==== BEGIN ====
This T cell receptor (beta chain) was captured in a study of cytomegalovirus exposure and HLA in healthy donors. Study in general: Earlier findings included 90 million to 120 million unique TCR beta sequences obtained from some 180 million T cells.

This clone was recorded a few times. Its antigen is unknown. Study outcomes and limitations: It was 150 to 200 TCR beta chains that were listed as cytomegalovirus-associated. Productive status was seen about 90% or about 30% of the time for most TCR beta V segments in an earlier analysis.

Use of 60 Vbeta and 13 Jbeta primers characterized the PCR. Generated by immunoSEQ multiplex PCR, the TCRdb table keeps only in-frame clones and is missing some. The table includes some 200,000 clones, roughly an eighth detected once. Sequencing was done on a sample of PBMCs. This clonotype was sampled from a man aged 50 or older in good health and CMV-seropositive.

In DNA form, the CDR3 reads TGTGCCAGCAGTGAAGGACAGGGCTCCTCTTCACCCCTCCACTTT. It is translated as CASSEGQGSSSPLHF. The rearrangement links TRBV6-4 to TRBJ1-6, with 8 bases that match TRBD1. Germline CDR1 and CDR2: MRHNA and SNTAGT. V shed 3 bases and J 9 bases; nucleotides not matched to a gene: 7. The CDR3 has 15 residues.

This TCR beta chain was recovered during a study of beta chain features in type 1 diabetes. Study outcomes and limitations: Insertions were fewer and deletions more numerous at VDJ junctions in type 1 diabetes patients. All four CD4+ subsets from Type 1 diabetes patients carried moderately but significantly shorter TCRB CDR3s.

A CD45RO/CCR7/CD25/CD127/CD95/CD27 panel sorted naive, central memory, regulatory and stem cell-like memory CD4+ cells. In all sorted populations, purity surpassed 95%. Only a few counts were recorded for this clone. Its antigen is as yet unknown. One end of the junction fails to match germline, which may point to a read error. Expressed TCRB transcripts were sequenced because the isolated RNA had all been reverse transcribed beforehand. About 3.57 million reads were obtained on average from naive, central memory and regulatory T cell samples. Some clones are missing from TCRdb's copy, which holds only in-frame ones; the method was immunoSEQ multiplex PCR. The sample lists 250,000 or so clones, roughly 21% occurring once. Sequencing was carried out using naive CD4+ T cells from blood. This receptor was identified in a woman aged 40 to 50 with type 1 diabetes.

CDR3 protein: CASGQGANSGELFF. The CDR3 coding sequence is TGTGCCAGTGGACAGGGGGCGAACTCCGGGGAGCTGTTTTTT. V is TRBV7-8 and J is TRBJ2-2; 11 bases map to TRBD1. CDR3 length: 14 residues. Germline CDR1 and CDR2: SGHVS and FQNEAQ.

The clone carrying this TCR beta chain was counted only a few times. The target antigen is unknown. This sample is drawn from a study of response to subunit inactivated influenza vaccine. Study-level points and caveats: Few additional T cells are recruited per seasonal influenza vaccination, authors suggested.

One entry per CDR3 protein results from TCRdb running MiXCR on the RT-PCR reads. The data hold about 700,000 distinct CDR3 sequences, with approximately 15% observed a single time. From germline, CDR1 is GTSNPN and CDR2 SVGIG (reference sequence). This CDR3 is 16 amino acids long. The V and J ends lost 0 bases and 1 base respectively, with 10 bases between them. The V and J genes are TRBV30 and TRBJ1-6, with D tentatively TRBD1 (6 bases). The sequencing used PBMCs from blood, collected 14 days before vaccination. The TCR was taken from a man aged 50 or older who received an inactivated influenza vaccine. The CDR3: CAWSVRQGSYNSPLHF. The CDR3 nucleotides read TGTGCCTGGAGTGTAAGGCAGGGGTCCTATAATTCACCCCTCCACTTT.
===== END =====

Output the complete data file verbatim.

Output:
This T cell receptor (beta chain) was captured in a study of cytomegalovirus exposure and HLA in healthy donors. Study in general: Earlier findings included 90 million to 120 million unique TCR beta sequences obtained from some 180 million T cells.

This clone was recorded a few times. Its antigen is unknown. Study outcomes and limitations: It was 150 to 200 TCR beta chains that were listed as cytomegalovirus-associated. Productive status was seen about 90% or about 30% of the time for most TCR beta V segments in an earlier analysis.

Use of 60 Vbeta and 13 Jbeta primers characterized the PCR. Generated by immunoSEQ multiplex PCR, the TCRdb table keeps only in-frame clones and is missing some. The table includes some 200,000 clones, roughly an eighth detected once. Sequencing was done on a sample of PBMCs. This clonotype was sampled from a man aged 50 or older in good health and CMV-seropositive.

In DNA form, the CDR3 reads TGTGCCAGCAGTGAAGGACAGGGCTCCTCTTCACCCCTCCACTTT. It is translated as CASSEGQGSSSPLHF. The rearrangement links TRBV6-4 to TRBJ1-6, with 8 bases that match TRBD1. Germline CDR1 and CDR2: MRHNA and SNTAGT. V shed 3 bases and J 9 bases; nucleotides not matched to a gene: 7. The CDR3 has 15 residues.

This TCR beta chain was recovered during a study of beta chain features in type 1 diabetes. Study outcomes and limitations: Insertions were fewer and deletions more numerous at VDJ junctions in type 1 diabetes patients. All four CD4+ subsets from Type 1 diabetes patients carried moderately but significantly shorter TCRB CDR3s.

A CD45RO/CCR7/CD25/CD127/CD95/CD27 panel sorted naive, central memory, regulatory and stem cell-like memory CD4+ cells. In all sorted populations, purity surpassed 95%. Only a few counts were recorded for this clone. Its antigen is as yet unknown. One end of the junction fails to match germline, which may point to a read error. Expressed TCRB transcripts were sequenced because the isolated RNA had all been reverse transcribed beforehand. About 3.57 million reads were obtained on average from naive, central memory and regulatory T cell samples. Some clones are missing from TCRdb's copy, which holds only in-frame ones; the method was immunoSEQ multiplex PCR. The sample lists 250,000 or so clones, roughly 21% occurring once. Sequencing was carried out using naive CD4+ T cells from blood. This receptor was identified in a woman aged 40 to 50 with type 1 diabetes.

CDR3 protein: CASGQGANSGELFF. The CDR3 coding sequence is TGTGCCAGTGGACAGGGGGCGAACTCCGGGGAGCTGTTTTTT. V is TRBV7-8 and J is TRBJ2-2; 11 bases map to TRBD1. CDR3 length: 14 residues. Germline CDR1 and CDR2: SGHVS and FQNEAQ.

The clone carrying this TCR beta chain was counted only a few times. The target antigen is unknown. This sample is drawn from a study of response to subunit inactivated influenza vaccine. Study-level points and caveats: Few additional T cells are recruited per seasonal influenza vaccination, authors suggested.

One entry per CDR3 protein results from TCRdb running MiXCR on the RT-PCR reads. The data hold about 700,000 distinct CDR3 sequences, with approximately 15% observed a single time. From germline, CDR1 is GTSNPN and CDR2 SVGIG (reference sequence). This CDR3 is 16 amino acids long. The V and J ends lost 0 bases and 1 base respectively, with 10 bases between them. The V and J genes are TRBV30 and TRBJ1-6, with D tentatively TRBD1 (6 bases). The sequencing used PBMCs from blood, collected 14 days before vaccination. The TCR was taken from a man aged 50 or older who received an inactivated influenza vaccine. The CDR3: CAWSVRQGSYNSPLHF. The CDR3 nucleotides read TGTGCCTGGAGTGTAAGGCAGGGGTCCTATAATTCACCCCTCCACTTT.